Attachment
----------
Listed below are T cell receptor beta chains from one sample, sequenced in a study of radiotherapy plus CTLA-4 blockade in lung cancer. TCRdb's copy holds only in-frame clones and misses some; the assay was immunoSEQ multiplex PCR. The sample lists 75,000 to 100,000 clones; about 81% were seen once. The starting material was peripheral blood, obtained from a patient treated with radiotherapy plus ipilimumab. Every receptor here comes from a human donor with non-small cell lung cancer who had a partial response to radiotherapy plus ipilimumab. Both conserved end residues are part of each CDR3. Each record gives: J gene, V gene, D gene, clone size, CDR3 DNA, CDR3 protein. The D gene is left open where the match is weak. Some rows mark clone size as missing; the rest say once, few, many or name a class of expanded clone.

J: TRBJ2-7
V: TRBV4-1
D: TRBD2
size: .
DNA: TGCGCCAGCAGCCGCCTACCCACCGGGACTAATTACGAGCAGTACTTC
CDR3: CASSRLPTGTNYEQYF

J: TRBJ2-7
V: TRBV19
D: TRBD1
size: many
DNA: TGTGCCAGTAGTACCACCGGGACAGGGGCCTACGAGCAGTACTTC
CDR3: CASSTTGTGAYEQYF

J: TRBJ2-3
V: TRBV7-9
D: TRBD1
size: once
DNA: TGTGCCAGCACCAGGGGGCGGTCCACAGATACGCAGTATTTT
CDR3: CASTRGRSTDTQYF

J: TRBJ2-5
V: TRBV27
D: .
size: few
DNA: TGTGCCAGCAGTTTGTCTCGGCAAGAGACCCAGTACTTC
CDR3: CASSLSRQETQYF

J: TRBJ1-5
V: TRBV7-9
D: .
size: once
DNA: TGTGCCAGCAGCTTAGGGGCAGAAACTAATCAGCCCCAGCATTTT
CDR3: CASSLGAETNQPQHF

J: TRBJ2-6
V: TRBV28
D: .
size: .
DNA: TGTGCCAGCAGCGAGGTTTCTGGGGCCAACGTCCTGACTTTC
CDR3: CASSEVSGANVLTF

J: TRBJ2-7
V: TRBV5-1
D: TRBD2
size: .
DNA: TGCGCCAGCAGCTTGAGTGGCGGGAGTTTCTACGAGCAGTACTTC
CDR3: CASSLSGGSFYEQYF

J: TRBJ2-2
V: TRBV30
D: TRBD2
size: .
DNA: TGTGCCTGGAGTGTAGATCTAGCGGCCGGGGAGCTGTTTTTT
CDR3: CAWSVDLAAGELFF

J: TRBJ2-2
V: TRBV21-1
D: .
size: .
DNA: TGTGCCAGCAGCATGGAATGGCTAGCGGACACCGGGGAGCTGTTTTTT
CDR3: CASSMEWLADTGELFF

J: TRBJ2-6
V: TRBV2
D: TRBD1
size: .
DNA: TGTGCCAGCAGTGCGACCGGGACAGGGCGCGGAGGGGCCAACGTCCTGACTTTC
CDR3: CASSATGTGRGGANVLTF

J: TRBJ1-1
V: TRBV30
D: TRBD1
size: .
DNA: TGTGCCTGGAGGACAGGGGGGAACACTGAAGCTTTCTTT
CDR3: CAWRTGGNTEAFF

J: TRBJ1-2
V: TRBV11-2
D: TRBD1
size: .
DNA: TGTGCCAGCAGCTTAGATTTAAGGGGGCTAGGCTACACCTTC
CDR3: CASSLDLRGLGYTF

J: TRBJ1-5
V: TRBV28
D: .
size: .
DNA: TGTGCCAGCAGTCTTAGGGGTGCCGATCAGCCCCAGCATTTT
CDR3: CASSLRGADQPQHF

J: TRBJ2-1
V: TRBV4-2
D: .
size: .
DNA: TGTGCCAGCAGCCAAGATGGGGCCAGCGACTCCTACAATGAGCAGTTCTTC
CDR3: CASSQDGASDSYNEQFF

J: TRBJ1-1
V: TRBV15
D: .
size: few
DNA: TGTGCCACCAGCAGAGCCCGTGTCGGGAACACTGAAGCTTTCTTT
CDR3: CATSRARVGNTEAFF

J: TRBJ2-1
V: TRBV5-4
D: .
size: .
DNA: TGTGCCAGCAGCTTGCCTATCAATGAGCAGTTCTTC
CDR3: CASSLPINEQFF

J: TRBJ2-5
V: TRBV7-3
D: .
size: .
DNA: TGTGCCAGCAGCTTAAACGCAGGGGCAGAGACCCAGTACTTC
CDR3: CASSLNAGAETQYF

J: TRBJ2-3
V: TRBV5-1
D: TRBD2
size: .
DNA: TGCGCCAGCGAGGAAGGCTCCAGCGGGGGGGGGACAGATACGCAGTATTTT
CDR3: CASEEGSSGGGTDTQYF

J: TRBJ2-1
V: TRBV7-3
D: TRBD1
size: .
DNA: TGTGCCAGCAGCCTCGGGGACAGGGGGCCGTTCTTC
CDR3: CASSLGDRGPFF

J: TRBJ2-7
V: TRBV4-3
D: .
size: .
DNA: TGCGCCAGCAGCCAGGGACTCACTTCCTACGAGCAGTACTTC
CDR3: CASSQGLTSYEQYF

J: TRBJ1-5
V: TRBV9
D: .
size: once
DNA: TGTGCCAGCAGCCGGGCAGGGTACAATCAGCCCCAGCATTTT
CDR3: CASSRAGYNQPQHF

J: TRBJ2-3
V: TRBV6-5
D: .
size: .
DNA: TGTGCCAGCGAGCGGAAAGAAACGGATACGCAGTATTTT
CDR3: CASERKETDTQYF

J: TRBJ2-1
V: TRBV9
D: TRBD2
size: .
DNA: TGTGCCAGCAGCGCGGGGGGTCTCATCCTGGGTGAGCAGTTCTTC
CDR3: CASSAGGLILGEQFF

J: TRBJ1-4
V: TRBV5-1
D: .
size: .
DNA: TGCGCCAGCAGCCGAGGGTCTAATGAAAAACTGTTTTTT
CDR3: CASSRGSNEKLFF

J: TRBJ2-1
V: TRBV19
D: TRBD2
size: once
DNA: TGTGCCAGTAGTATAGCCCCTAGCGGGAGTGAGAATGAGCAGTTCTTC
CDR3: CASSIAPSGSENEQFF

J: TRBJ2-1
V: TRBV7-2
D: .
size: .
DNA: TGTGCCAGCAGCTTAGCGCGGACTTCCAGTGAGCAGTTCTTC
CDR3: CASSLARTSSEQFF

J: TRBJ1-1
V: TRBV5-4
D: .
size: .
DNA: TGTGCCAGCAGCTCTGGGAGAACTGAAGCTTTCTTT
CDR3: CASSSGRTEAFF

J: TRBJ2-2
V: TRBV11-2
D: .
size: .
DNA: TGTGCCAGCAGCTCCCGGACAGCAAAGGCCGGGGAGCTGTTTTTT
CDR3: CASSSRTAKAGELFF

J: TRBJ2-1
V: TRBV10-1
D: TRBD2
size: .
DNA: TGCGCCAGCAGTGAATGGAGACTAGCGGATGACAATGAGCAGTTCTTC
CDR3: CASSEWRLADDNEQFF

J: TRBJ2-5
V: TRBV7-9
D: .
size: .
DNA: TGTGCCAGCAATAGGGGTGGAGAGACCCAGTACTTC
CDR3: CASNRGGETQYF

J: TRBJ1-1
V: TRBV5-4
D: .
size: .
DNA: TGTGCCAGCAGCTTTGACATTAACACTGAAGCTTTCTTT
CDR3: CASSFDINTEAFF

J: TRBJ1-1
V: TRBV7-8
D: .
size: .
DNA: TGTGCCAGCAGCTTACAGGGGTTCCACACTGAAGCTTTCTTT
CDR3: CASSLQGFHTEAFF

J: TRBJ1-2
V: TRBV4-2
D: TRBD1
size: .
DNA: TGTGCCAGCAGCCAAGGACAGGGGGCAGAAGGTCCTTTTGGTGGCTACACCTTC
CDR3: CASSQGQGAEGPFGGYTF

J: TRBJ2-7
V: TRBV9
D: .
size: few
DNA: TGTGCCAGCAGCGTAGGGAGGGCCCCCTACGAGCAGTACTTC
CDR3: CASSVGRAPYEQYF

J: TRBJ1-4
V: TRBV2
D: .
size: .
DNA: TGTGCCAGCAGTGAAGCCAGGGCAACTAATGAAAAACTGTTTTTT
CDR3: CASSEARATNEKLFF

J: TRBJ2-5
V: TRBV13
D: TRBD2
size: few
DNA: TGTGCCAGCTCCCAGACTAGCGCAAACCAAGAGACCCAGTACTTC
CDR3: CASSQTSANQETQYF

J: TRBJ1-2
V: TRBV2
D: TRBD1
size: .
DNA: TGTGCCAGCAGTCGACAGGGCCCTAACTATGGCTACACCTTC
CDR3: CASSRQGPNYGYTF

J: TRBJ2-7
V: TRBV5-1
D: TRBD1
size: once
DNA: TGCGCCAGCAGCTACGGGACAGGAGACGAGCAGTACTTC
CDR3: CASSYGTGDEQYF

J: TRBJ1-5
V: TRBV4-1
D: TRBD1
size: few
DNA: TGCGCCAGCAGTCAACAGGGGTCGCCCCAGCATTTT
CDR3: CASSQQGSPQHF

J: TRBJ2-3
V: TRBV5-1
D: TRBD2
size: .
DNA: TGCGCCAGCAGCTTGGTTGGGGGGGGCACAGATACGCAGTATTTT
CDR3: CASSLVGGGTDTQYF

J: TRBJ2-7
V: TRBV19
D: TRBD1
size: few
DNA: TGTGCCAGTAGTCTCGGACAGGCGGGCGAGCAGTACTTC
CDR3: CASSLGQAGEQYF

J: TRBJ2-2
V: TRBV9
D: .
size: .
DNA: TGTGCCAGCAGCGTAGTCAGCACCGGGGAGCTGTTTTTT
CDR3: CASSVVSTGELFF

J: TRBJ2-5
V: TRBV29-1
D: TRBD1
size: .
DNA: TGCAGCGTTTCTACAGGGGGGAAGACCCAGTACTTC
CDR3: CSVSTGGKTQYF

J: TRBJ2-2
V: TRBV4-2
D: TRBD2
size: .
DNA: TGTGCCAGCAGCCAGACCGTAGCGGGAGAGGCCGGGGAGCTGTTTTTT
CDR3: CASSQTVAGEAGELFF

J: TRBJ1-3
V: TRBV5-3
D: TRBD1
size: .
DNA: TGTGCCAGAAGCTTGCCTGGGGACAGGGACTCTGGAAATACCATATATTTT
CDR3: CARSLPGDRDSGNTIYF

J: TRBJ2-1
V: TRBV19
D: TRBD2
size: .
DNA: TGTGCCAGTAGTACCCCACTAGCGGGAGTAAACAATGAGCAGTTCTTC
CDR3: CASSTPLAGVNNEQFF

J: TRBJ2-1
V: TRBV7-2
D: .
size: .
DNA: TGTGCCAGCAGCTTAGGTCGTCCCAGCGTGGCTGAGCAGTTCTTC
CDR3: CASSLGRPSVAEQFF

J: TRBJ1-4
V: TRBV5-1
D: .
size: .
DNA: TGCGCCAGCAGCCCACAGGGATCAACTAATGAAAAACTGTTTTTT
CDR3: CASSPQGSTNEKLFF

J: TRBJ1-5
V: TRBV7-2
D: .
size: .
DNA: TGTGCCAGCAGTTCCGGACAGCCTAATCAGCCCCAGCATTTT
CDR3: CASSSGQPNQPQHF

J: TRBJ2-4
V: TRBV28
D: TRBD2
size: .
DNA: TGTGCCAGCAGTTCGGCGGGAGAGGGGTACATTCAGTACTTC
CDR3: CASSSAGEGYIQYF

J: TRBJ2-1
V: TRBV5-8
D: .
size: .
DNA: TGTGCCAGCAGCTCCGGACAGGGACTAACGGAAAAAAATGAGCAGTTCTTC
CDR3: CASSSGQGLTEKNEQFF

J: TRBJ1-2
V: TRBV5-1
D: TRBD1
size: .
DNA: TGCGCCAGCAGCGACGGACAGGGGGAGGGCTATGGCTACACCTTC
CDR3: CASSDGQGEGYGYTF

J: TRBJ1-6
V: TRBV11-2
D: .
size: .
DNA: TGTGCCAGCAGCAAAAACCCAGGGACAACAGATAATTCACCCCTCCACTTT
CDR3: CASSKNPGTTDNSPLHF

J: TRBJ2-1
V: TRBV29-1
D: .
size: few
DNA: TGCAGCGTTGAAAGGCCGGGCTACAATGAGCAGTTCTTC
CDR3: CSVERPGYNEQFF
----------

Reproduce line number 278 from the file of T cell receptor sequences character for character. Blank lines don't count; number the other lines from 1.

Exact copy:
J: TRBJ2-1